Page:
This is really good news for a business that’s seeking reviews because it tells us that the occasional negative review won’t hurt us; it can actually help us.  As long as it’s merely occasional, and the average star rating stays above 4.2.

For some services, such as medical and dental services, there may be an exception.  Would you want a surgeon who botched only 5% of her surgeries?  Likely not.  Or a dentist who made a real mess of one in 30 fillings?  Probably not.  There are some services that are of great importance, where we may want a result that’s closer to perfection than the range of 4.2 to 4.5.  The only evidence I can offer to support this idea is a few sites of dentists with star ratings about 4.5 that do attract patients.

The Bottom Line

First, find out how many reviews you have today on the most important review sites.  You can count them on Google, Yelp, and other sites, or you can get a free report by clicking here.

Then see how your average star rating, recency, and number of reviews line up with the numbers given above.  If you don’t measure up well, then consider a review management service, such as Dave’s Certified Reviews.

Whatever you do, though, even worse than doing nothing is the fraudulent practice of writing or hiring people to write fake reviews.  The reviews will not be as effective as genuine reviews, and if you get caught you’ll pay a heavy penalty.

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We Live April Fool, Every Day

“Nutsy” Isn’t Fiction Any More

Usually I choose an absurd but slightly possible theme for my April Fool’s Day newsletter, such as Google Files Chapter 11 or Walmart Buys Google.  However, as I was casting about for a topic this year, I heard a completely ridiculous news story, and it made me think that we’re living in an April Fool world these days.  The ongoing dumpster fire that is consuming the White House continues to produce new events each week that top last week’s unbelievable errors in judgment and abominable behavior.

So my absurd but slightly believable story this year, sadly, is actually true!  Ronnie Jackson is the Navy doctor who gave the president his physical last year, and then proclaimed loudly that he was in incredible health.  There was a physician in the audience, none other than Sanjay Gupta, who questioned such a rosy health prognostication for a man who was obese, taking cholesterol-lowering medication and who has evidence of heart disease.

It’s quite evident that the president was pleased, since he nominated Ronny Jackson for a promotion after his physical.  Now he’s taken one step further and is nominating him to head the entire VA!

The VA is the second-largest organization in the federal government, smaller than only the Defense Department.  So Dr. Jackson will one day be running the White House medical staff, and then the next day a sprawling organization with a budget of $200 billion a year.  He has no relevant qualifications at all for the job.  None.  At. All.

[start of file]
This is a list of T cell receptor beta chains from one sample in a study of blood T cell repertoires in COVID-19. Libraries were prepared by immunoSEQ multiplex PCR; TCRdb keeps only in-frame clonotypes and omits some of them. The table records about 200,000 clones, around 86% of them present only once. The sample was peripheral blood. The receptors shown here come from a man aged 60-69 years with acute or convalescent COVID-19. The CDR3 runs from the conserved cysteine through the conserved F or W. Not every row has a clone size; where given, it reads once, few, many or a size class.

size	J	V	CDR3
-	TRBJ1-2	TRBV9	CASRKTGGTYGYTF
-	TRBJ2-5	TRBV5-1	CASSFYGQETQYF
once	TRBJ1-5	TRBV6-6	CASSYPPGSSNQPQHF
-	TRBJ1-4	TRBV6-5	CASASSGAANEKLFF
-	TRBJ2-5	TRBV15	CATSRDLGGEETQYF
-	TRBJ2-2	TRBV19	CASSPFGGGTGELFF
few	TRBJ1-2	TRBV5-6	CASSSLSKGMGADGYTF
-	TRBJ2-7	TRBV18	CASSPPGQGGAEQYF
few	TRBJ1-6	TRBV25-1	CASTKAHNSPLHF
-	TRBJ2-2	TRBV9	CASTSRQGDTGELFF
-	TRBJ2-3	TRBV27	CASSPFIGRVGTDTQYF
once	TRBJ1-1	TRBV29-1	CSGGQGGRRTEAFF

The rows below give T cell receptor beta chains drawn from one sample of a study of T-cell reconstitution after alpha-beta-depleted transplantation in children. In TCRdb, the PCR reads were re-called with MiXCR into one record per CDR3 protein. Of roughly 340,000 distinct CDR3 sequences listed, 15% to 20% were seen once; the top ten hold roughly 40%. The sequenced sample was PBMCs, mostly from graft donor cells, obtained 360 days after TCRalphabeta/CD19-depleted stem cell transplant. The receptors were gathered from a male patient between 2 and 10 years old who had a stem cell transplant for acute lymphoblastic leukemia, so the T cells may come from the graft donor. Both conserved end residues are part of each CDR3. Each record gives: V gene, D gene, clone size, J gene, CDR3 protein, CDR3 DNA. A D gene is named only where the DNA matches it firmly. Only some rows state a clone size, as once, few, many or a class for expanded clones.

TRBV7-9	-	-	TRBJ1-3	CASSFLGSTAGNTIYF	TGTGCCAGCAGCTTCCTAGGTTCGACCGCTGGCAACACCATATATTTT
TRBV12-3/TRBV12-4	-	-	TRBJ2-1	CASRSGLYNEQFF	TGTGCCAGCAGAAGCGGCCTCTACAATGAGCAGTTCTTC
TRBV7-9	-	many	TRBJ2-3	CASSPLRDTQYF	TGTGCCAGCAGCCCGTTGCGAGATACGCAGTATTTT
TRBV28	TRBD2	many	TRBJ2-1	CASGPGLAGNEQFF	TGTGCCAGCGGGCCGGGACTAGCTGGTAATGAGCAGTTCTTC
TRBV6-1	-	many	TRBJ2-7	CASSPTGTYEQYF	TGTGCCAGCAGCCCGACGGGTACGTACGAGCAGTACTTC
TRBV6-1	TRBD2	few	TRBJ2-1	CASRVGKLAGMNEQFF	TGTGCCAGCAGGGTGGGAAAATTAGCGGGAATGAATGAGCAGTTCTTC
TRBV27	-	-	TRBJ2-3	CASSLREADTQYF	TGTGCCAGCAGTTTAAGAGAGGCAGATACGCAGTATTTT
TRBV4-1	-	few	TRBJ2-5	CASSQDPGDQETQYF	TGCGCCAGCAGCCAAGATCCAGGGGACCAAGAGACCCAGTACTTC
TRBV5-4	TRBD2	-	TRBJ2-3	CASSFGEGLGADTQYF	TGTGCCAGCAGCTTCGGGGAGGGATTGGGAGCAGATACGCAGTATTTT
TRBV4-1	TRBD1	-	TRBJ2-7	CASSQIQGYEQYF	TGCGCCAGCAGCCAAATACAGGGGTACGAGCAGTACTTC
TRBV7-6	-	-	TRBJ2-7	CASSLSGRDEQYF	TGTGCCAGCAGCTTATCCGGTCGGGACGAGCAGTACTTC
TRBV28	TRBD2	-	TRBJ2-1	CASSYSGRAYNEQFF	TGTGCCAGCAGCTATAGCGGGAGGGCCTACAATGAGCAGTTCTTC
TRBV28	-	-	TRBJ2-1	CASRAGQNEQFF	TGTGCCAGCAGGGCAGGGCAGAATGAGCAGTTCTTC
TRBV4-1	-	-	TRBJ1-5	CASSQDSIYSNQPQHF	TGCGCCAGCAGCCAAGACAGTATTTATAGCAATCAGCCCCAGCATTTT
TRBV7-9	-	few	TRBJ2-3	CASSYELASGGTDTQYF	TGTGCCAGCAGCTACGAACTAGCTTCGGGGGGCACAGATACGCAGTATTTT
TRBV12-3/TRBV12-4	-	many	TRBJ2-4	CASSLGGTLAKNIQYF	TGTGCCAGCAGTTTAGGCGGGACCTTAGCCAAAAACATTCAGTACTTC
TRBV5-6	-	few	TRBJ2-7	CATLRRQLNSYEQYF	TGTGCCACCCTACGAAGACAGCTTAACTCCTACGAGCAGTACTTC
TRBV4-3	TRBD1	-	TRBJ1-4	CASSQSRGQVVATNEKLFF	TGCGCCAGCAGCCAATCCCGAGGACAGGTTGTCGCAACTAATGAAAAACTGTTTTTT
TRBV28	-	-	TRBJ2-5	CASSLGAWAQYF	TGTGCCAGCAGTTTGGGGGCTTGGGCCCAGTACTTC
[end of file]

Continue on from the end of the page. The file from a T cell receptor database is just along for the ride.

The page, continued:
Does this top the earlier selection of a new chief economic adviser and national security adviser because they look good on television news?

The Bottom Line

We live in April Fool’s every day.  Today we watch a competent manager be replaced by a fawning sycophant of the ruler.  What’s next?  What will top this?  One shudders to imagine.

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don't use kaspersky

Don’t use Kaspersky. Here’s why.

Protecting Your Computer

This post is not really about Web marketing, but lately I’ve seen a dangerous message delivered by computer security professionals about Kaspersky and I want to refute it.

Today the Internet is full of attackers, from many sources.  It’s important for each of us to run security software on our computers.  Which one should you choose?

The choice is an important one.  Anti-virus software must reach deep into the operating system.  If our anti-virus software itself is corrupt, then none of our information on the computer is safe, and we won’t even know when it’s stolen or changed.

There are a number of good choices, but there’s one you absolutely should not choose under any circumstances–Kaspersky Labs’ products.

Russia

The computer security environment in Russia is challenging.  Those of us who see attacks on Web sites know that a large number of them come from Russia.  I routinely block all traffic from Russia from all my clients’ sites, to reduce the number of hacking attempts.

In addition to cyber criminal activity that seems to flourish in Russia, there is also the threat posed by the Russian government.  On the international stage, Russia is an adversary of the United States, and acts to destabilize our system of government, using cyber attacks as part of that effort.  So we know that, in addition to the threat of criminal activity, it’s also possible that the government can be involved in cyber espionage.

In the U.S., a company can’t legally spy on us through anti-virus software, and if they get caught at it, there will be serious penalties.  We’re also protected against the government–they can’t come after our computers secretly without getting a warrant from a senior federal judge.  Russia doesn’t offer such a robust legal system, particularly with regard to protection from the government.